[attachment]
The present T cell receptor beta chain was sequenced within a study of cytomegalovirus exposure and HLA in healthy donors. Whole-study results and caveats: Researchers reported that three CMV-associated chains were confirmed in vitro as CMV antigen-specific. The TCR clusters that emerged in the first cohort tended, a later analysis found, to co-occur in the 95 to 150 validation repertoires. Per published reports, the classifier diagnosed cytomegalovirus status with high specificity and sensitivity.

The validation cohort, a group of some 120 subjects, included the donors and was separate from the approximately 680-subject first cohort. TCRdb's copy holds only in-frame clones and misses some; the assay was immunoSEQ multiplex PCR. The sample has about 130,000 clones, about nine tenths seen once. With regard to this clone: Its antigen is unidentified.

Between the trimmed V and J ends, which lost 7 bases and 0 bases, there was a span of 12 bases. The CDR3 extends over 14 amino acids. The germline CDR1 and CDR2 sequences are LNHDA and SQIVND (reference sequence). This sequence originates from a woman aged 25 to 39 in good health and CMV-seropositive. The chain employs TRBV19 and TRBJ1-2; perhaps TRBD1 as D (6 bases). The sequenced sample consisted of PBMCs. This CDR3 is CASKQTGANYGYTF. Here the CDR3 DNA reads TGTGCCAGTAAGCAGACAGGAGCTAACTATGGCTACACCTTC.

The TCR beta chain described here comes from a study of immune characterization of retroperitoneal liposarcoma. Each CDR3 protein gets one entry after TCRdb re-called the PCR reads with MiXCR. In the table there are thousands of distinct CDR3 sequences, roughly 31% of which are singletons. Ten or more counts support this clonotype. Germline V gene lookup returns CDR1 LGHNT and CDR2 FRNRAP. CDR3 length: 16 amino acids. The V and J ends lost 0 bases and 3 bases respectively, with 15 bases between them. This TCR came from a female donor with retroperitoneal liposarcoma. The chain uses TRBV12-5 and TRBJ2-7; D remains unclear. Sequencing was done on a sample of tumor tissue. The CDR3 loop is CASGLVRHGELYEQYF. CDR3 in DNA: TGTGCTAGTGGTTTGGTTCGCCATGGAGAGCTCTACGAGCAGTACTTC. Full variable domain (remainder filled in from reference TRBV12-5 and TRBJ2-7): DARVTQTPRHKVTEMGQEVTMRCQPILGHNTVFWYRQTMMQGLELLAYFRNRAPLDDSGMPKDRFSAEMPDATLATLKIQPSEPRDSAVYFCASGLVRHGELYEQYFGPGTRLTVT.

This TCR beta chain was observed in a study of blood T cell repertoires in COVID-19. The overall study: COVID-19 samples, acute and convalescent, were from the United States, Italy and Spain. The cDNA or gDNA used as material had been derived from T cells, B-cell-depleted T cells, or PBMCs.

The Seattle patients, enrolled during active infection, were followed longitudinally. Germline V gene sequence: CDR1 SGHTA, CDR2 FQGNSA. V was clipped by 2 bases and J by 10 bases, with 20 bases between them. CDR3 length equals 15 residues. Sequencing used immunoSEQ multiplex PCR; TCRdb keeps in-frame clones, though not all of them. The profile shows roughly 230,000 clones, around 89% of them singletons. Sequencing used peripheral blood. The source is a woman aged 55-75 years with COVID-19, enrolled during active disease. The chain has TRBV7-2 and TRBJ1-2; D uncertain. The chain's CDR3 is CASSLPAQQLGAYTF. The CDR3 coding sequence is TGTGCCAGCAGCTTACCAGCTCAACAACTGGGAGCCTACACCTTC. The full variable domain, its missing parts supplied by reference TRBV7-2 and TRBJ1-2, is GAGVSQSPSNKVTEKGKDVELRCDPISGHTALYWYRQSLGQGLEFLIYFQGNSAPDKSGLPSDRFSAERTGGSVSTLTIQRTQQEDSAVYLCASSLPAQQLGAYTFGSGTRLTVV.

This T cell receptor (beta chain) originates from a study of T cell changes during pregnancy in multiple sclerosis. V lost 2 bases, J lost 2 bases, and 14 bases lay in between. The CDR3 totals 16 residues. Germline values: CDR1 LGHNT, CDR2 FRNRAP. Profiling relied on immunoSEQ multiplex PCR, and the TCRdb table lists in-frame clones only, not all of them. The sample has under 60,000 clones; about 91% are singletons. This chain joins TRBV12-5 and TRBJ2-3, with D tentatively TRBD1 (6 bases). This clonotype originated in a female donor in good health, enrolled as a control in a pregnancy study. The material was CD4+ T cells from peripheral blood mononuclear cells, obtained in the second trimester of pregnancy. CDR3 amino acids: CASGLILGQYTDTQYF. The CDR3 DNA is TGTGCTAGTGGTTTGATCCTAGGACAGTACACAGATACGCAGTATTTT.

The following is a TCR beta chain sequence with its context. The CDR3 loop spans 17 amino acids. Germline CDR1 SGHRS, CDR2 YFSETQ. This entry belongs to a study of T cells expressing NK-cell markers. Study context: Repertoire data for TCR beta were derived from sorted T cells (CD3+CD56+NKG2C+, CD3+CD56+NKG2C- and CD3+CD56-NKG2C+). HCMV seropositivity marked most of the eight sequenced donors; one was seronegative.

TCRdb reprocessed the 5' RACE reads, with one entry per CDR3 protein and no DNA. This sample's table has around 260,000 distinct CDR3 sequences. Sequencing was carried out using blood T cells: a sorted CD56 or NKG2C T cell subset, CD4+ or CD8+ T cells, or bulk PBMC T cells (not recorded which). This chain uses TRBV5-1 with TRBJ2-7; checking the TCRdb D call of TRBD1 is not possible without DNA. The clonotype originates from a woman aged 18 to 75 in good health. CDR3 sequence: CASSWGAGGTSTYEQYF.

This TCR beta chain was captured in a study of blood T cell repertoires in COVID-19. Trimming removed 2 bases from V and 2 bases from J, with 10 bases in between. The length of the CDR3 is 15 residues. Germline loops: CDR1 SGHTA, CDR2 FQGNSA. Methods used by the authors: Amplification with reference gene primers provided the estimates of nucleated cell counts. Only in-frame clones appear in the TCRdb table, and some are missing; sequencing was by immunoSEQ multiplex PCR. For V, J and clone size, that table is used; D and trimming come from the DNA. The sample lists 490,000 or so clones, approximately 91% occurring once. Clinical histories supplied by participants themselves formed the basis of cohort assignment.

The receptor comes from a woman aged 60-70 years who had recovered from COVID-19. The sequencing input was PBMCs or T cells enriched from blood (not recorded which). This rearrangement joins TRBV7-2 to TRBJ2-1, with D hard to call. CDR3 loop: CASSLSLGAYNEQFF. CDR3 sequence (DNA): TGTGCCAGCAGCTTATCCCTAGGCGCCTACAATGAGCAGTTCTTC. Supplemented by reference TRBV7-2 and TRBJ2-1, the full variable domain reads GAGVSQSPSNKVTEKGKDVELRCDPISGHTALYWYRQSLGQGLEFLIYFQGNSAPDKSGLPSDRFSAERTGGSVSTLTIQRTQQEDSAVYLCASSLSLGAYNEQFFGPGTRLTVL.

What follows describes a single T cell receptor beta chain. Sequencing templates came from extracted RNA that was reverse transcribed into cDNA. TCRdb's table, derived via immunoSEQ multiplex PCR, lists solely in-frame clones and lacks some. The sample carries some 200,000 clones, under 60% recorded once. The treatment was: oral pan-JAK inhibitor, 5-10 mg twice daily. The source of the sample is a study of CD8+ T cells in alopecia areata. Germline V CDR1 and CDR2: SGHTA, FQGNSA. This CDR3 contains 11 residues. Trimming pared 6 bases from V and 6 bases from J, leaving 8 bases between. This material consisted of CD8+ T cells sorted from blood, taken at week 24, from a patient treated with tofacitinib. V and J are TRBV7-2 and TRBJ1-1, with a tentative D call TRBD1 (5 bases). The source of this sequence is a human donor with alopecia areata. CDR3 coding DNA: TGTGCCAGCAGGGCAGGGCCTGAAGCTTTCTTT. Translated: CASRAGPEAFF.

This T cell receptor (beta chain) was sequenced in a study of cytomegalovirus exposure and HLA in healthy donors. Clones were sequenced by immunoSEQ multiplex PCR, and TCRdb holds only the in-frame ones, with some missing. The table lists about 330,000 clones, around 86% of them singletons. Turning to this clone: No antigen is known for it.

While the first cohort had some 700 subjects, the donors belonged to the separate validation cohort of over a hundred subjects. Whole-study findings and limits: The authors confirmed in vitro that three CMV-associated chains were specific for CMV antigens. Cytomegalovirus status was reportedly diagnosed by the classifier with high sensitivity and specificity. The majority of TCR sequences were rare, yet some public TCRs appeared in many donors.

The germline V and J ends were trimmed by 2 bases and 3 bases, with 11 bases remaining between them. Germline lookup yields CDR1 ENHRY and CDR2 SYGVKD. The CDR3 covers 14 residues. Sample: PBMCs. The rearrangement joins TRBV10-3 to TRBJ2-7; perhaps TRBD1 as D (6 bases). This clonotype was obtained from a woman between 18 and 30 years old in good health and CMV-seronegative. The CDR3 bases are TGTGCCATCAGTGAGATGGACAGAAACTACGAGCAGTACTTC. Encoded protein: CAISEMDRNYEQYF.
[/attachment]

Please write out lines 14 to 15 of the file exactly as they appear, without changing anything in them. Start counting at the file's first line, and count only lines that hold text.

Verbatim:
While the first cohort had some 700 subjects, the donors belonged to the separate validation cohort of over a hundred subjects. Whole-study findings and limits: The authors confirmed in vitro that three CMV-associated chains were specific for CMV antigens. Cytomegalovirus status was reportedly diagnosed by the classifier with high sensitivity and specificity. The majority of TCR sequences were rare, yet some public TCRs appeared in many donors.

The germline V and J ends were trimmed by 2 bases and 3 bases, with 11 bases remaining between them. Germline lookup yields CDR1 ENHRY and CDR2 SYGVKD. The CDR3 covers 14 residues. Sample: PBMCs. The rearrangement joins TRBV10-3 to TRBJ2-7; perhaps TRBD1 as D (6 bases). This clonotype was obtained from a woman between 18 and 30 years old in good health and CMV-seronegative. The CDR3 bases are TGTGCCATCAGTGAGATGGACAGAAACTACGAGCAGTACTTC. Encoded protein: CAISEMDRNYEQYF.